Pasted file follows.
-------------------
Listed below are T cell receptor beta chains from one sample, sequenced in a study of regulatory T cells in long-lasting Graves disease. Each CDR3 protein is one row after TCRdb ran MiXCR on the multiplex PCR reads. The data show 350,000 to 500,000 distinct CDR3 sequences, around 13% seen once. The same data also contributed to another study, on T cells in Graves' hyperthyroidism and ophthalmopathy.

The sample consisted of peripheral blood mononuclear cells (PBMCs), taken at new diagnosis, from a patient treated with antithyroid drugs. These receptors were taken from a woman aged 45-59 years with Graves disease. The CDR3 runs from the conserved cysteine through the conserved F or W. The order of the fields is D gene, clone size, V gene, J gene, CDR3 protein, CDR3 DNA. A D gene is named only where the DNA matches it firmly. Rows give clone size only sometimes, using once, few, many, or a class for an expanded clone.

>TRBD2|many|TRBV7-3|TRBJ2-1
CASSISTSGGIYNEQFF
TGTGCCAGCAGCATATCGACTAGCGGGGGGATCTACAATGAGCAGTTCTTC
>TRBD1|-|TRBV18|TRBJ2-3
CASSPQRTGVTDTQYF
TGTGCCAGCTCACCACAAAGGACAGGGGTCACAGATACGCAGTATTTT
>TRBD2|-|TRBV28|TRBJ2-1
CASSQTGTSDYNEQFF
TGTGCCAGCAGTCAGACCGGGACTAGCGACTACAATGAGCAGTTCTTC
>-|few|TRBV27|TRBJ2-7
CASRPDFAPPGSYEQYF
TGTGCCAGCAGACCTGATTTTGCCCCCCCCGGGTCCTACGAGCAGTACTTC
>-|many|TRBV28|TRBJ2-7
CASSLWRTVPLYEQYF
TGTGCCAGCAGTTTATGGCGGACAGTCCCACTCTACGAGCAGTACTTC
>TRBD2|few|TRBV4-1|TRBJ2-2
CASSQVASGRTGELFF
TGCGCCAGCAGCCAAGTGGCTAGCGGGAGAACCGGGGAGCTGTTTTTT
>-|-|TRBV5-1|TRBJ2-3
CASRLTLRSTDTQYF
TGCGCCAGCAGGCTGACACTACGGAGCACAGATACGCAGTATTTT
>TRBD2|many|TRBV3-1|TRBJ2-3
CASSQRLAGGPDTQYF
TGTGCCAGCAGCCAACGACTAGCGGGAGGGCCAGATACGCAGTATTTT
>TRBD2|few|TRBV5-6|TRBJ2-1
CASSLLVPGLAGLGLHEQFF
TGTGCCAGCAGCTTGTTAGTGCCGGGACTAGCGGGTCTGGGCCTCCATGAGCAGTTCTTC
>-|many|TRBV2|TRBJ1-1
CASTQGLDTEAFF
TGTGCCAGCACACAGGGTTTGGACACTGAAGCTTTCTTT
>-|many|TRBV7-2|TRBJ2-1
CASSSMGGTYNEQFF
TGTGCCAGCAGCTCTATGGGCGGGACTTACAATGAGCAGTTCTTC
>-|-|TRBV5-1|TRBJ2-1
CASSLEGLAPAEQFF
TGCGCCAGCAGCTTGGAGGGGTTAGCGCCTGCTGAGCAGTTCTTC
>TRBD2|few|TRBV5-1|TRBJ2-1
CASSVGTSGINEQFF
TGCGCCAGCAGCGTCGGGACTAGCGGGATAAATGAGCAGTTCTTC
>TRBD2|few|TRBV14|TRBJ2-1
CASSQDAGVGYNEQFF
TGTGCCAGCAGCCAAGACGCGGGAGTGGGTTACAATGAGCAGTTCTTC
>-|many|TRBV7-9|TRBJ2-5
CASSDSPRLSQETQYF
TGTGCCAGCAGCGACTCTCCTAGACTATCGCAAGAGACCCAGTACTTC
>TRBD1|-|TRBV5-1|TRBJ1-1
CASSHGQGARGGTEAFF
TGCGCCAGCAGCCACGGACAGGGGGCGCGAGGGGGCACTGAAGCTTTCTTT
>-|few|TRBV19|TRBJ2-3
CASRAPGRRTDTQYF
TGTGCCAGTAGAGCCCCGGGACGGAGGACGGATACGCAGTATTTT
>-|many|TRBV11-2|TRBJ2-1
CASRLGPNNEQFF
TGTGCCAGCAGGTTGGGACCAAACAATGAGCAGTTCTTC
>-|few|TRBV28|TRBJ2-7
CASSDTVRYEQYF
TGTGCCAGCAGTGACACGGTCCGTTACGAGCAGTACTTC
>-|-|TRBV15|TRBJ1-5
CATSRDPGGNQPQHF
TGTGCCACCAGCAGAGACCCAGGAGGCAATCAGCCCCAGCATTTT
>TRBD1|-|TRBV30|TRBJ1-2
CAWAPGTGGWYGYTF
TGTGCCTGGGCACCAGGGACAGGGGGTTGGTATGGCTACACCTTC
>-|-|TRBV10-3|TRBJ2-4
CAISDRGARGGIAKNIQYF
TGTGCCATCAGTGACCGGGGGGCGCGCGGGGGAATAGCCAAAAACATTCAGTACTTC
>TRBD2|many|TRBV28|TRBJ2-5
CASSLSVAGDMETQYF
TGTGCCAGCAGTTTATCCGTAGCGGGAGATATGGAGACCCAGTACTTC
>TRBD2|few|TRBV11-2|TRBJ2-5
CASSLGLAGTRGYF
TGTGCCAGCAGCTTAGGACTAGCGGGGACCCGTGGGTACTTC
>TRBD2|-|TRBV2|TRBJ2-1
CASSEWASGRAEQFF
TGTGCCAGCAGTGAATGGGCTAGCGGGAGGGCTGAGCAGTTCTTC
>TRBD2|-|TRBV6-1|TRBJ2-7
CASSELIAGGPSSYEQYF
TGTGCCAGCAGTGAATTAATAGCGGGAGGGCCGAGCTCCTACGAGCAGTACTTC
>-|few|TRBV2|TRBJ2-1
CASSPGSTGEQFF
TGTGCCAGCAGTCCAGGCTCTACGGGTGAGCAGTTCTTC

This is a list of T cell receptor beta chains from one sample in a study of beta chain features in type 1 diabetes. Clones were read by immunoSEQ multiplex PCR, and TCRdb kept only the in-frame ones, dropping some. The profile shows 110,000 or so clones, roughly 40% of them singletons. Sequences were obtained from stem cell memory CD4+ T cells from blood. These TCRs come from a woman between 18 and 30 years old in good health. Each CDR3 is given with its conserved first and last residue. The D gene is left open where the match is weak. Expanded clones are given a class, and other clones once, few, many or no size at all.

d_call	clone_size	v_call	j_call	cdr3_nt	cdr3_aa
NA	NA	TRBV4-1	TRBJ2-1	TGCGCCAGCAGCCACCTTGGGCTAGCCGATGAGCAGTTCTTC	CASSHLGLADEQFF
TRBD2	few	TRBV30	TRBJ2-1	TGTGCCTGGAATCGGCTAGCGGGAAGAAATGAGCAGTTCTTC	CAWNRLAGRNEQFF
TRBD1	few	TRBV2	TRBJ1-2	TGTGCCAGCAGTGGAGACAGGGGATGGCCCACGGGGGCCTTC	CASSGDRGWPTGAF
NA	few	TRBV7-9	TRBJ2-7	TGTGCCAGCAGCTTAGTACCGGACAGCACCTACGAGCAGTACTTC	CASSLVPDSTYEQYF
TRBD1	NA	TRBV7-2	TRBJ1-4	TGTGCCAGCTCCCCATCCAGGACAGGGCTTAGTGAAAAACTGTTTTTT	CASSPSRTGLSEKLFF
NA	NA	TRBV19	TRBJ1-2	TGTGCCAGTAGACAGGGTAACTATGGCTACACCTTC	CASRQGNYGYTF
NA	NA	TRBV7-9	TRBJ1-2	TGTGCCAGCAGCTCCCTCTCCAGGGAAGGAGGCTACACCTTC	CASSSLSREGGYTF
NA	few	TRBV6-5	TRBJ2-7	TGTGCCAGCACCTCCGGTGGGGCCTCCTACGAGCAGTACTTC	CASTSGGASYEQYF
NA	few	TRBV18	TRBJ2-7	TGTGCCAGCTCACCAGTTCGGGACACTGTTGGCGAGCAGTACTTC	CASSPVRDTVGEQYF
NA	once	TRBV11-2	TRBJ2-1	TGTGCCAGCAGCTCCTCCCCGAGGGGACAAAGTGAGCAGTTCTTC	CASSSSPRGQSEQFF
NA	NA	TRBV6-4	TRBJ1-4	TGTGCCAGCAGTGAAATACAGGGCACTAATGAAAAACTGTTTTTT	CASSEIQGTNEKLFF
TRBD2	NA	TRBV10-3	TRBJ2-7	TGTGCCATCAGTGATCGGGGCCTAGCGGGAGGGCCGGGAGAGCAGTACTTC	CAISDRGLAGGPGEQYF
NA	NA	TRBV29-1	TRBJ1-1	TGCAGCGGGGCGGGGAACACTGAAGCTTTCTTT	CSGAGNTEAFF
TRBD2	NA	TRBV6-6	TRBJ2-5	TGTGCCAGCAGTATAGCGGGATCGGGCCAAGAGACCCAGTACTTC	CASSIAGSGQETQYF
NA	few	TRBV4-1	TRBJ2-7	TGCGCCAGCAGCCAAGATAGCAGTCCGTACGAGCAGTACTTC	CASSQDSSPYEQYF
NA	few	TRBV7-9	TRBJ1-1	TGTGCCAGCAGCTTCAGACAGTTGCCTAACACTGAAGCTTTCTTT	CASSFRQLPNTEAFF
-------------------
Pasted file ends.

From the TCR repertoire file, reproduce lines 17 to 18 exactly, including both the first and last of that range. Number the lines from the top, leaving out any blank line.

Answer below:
TGTGCCAGCAGTTTATGGCGGACAGTCCCACTCTACGAGCAGTACTTC
>TRBD2|few|TRBV4-1|TRBJ2-2